“Neither (of her parents) learned how to cope with life,” Greenfield said. She believes their suffering played a large role in making them abusive to their children. They lived fearful lives, she said, noting that her mother was incapable of dealing with injury to any of her children. If they got hurt, even just a scraped knee, “she would get hysterical and start beating us,” Greenfield said.

It was only when the TV miniseries Holocaust was broadcast in 1978 that Greenfield’s dad began to speak about his years in concentration camps. Even then he would not say a lot, and Greenfield’s mother never wanted to speak about what happened to her.

At age 14, her dad, Sigmund Boraks, and his family were removed from their home and sent to a ghetto in Warsaw. In 1942, when he was 18, he was sent with his family to Treblinka, where his parents and sister were killed. That was the first of five concentration camps he was in before liberated from Dachau on April 29, 1945.

Greenfield believes her father survived because he was young and he had a small, wiry build. When sent to work on railroad projects, he could fit into small places that others could not, and that made him useful to the Germans. At Blizen, he attempted an escape into a forest, but a Polish farmer sold him to the Nazis for a pound of sugar. Twice, Greenfield said, her father was put against a fence and thought he was going to be shot, but for unknown reasons was not.

Greenf ield’s parents met in Frankfurt after the war and that’s where she was born. The family immigrated to New Orleans in 1952. Ironically, since her family came from Germany, neighborhood kids called Greenfield and her siblings Nazis.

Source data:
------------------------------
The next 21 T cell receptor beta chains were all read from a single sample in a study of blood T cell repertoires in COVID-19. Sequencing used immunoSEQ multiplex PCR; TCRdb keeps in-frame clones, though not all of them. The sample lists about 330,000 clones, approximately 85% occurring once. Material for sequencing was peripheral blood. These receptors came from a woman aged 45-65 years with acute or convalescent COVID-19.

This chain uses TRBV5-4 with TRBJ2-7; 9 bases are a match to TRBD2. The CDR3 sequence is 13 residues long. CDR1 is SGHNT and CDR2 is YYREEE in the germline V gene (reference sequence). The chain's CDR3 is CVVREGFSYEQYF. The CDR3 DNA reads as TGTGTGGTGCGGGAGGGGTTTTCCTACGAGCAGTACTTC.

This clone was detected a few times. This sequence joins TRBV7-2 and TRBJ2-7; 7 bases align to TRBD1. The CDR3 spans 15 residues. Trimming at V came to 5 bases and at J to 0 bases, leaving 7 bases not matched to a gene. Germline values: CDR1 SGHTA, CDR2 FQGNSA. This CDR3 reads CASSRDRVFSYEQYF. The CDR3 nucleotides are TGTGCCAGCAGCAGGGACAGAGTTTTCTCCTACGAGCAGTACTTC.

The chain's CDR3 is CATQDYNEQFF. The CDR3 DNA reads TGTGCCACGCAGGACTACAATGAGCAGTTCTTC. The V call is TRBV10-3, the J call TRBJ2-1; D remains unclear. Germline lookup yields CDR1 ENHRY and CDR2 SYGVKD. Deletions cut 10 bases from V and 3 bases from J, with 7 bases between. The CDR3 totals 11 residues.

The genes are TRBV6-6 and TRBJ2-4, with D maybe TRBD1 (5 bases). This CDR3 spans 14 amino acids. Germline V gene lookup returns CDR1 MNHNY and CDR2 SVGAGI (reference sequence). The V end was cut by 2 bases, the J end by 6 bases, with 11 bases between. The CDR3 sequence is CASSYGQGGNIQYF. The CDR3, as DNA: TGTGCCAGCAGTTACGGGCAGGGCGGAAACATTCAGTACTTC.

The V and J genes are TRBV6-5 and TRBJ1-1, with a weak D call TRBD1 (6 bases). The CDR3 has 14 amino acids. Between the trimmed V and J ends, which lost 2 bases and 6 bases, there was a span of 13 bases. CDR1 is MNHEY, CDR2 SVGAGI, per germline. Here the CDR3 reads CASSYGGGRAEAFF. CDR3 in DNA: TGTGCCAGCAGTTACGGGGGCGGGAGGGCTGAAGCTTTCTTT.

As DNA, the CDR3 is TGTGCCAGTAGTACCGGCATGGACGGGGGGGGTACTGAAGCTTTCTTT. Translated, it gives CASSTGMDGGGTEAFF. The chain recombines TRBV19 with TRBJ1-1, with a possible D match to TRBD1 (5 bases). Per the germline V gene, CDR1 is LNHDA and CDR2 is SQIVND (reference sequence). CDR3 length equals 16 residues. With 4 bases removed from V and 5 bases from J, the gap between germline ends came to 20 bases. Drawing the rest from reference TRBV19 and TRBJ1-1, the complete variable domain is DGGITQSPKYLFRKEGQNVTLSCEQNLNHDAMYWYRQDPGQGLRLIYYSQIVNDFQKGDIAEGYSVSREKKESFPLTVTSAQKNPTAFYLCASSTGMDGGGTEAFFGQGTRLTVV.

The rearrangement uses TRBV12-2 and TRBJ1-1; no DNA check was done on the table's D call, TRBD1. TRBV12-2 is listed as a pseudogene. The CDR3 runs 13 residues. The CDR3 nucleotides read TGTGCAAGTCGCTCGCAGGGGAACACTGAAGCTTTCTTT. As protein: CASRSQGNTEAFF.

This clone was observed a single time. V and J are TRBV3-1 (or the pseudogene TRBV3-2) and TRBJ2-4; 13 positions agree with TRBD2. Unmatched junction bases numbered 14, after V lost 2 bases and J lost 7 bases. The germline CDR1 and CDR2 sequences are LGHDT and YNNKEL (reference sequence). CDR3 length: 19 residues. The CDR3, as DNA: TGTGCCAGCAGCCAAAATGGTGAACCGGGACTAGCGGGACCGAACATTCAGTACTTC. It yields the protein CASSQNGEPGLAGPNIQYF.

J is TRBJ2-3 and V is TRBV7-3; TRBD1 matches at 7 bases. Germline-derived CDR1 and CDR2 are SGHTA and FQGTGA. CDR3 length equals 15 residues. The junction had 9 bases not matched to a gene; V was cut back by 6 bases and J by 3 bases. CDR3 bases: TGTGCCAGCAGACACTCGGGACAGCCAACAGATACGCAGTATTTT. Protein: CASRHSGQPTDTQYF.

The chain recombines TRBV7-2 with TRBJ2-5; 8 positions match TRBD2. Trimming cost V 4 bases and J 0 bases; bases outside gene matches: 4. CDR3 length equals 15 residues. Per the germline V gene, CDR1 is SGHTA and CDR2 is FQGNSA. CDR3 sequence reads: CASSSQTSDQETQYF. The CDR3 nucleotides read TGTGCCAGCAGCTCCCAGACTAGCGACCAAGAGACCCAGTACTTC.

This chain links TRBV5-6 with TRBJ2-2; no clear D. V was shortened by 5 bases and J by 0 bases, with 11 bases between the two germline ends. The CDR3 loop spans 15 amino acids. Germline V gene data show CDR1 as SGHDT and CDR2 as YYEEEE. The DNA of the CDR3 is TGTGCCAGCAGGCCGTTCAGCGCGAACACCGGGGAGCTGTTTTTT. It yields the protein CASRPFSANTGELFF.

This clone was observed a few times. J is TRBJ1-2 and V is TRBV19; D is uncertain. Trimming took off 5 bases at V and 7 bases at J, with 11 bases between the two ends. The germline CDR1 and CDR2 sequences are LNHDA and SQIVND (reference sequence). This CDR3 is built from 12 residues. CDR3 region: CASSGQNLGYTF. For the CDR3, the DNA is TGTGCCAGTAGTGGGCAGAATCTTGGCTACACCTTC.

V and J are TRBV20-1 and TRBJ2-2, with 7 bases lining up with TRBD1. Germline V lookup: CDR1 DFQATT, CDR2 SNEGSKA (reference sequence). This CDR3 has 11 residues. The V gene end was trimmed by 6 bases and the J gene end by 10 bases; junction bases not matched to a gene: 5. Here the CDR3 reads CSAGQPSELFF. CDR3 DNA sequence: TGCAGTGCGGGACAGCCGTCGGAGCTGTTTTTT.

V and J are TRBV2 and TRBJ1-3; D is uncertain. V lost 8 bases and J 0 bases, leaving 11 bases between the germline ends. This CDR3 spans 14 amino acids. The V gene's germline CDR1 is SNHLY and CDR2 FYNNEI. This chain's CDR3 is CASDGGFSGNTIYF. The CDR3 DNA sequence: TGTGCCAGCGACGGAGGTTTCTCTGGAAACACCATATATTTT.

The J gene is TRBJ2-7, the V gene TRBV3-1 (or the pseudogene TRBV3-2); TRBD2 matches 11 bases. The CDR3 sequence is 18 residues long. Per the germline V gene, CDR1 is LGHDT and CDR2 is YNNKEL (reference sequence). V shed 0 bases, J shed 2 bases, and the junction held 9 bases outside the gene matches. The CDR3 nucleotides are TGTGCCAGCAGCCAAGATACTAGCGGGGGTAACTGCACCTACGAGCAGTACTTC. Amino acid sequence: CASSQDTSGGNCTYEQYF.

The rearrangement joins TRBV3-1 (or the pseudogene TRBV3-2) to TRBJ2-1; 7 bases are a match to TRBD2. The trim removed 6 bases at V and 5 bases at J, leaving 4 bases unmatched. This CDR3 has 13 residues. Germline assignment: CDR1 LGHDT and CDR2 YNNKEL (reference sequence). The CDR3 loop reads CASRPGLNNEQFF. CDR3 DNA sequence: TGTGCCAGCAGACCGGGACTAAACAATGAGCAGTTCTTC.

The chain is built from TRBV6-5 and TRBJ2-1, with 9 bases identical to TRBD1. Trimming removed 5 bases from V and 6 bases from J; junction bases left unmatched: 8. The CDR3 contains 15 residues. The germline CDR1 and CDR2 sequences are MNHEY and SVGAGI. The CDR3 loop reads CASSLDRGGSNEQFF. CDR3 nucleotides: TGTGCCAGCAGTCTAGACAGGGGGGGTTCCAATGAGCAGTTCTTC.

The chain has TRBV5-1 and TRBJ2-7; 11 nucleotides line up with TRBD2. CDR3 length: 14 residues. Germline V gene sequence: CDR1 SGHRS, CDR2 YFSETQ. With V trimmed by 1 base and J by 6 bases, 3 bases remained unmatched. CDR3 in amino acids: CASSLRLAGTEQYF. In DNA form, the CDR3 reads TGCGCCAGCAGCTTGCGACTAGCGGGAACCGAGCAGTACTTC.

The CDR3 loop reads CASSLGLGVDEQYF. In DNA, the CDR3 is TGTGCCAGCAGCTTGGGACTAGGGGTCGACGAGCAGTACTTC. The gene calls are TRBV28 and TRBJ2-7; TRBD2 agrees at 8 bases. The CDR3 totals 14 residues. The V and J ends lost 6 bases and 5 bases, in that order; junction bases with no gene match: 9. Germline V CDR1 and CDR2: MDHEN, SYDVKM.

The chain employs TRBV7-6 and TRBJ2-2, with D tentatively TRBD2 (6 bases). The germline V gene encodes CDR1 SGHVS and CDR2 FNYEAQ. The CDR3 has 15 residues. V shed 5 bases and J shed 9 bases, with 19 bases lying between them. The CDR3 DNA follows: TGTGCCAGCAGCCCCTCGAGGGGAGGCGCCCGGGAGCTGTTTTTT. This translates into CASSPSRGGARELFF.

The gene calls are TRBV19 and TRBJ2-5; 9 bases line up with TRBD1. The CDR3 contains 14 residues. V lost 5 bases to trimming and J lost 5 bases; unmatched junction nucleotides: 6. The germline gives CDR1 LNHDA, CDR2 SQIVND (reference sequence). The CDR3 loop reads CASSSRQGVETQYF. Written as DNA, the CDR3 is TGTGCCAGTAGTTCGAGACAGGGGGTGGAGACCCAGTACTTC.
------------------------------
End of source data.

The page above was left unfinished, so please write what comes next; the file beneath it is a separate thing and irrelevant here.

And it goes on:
“I never felt like I fit in there,” Greenfield said, adding that even when she became a practicing Jew, she never felt very connected to other Jews.

In fact, she said the first time she really felt she fit in anywhere was at a meeting of second generation of Holocaust survivors four years ago.

Greenfield’s relationship with her parents was rocky. “I told my mother once that as her oldest child, I loved her because she was my mother, but I didn’t always like her.” That angered her mom, she said, but eventually they reconciled and Greenfield was at her bedside when she died in 1994.

That was not the case with her father. While she understands he was horribly treated during the war, she said it did not excuse his abuse of her. When he wound up moving near her in Riverview – after being displaced from New Orleans by Hurricane Katrina – old memories of his abuse resurfaced and Greenfield sought psychological help. She said she had no contact with him for the final year of his life. He died in 2008 at age 83.

Greenfield said she learned a lot from her encounter with Emme in Berlin and wants to share that at the presentation at the Florida Holocaust Museum, as well as at a similar presentation the two will hold at Edison College in Fort Myers on April 4.

When asked what she learned in Berlin, she said, “I walked away from that not having the harsh feelings against all Germans that I had for most of my life. … I realized there is a whole generation over there living with the shame of what their parents had done – with the sins of their fathers. I walked away with peace in my life.”

A documentary film crew shot footage of the weeklong One by One meeting in Berlin and hopes to have it edited and ready for a premiere in Tampa by the end of the year. A 6-minute trailer of the film, How the Light Gets In: Journeys of Transformation, will be shown during the museum’s program with Greenfield and Emme.

The event is sponsored in part by the Tampa Jewish Federation.

The museum is at 55 Fifth St. S, St. Petersburg. For more information, call (727) 820-0100 or visit